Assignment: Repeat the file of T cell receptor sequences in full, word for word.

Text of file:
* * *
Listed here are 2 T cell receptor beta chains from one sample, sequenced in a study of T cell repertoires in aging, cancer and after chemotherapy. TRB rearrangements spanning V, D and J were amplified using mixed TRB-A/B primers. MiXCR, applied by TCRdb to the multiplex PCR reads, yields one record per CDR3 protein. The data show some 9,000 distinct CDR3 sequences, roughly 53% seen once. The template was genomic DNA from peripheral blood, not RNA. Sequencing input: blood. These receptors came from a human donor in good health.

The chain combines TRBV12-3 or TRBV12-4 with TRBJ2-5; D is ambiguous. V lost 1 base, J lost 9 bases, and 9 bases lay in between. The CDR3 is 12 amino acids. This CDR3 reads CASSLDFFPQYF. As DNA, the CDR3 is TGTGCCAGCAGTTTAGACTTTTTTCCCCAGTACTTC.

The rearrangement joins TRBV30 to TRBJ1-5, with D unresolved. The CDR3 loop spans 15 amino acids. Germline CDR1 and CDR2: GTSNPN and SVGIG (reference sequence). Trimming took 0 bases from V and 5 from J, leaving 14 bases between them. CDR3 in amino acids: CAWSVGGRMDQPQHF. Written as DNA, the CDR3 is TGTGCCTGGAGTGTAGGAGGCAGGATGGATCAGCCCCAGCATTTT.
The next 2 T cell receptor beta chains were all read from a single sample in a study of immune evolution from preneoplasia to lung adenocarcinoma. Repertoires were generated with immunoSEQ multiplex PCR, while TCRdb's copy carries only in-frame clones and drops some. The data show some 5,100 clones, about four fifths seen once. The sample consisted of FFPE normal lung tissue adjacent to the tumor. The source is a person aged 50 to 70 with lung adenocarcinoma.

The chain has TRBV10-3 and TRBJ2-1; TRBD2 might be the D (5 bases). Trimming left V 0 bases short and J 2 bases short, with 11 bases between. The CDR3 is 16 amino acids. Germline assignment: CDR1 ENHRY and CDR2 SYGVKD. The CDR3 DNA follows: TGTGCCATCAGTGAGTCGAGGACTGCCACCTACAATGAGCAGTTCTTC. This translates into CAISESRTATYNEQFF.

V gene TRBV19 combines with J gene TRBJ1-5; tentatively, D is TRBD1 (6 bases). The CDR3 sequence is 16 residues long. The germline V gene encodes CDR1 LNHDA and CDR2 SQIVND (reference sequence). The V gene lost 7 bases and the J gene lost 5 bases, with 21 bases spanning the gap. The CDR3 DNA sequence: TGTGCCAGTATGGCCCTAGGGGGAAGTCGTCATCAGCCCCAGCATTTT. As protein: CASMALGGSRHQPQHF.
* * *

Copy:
Listed here are 2 T cell receptor beta chains from one sample, sequenced in a study of T cell repertoires in aging, cancer and after chemotherapy. TRB rearrangements spanning V, D and J were amplified using mixed TRB-A/B primers. MiXCR, applied by TCRdb to the multiplex PCR reads, yields one record per CDR3 protein. The data show some 9,000 distinct CDR3 sequences, roughly 53% seen once. The template was genomic DNA from peripheral blood, not RNA. Sequencing input: blood. These receptors came from a human donor in good health.

The chain combines TRBV12-3 or TRBV12-4 with TRBJ2-5; D is ambiguous. V lost 1 base, J lost 9 bases, and 9 bases lay in between. The CDR3 is 12 amino acids. This CDR3 reads CASSLDFFPQYF. As DNA, the CDR3 is TGTGCCAGCAGTTTAGACTTTTTTCCCCAGTACTTC.

The rearrangement joins TRBV30 to TRBJ1-5, with D unresolved. The CDR3 loop spans 15 amino acids. Germline CDR1 and CDR2: GTSNPN and SVGIG (reference sequence). Trimming took 0 bases from V and 5 from J, leaving 14 bases between them. CDR3 in amino acids: CAWSVGGRMDQPQHF. Written as DNA, the CDR3 is TGTGCCTGGAGTGTAGGAGGCAGGATGGATCAGCCCCAGCATTTT.
The next 2 T cell receptor beta chains were all read from a single sample in a study of immune evolution from preneoplasia to lung adenocarcinoma. Repertoires were generated with immunoSEQ multiplex PCR, while TCRdb's copy carries only in-frame clones and drops some. The data show some 5,100 clones, about four fifths seen once. The sample consisted of FFPE normal lung tissue adjacent to the tumor. The source is a person aged 50 to 70 with lung adenocarcinoma.

The chain has TRBV10-3 and TRBJ2-1; TRBD2 might be the D (5 bases). Trimming left V 0 bases short and J 2 bases short, with 11 bases between. The CDR3 is 16 amino acids. Germline assignment: CDR1 ENHRY and CDR2 SYGVKD. The CDR3 DNA follows: TGTGCCATCAGTGAGTCGAGGACTGCCACCTACAATGAGCAGTTCTTC. This translates into CAISESRTATYNEQFF.

V gene TRBV19 combines with J gene TRBJ1-5; tentatively, D is TRBD1 (6 bases). The CDR3 sequence is 16 residues long. The germline V gene encodes CDR1 LNHDA and CDR2 SQIVND (reference sequence). The V gene lost 7 bases and the J gene lost 5 bases, with 21 bases spanning the gap. The CDR3 DNA sequence: TGTGCCAGTATGGCCCTAGGGGGAAGTCGTCATCAGCCCCAGCATTTT. As protein: CASMALGGSRHQPQHF.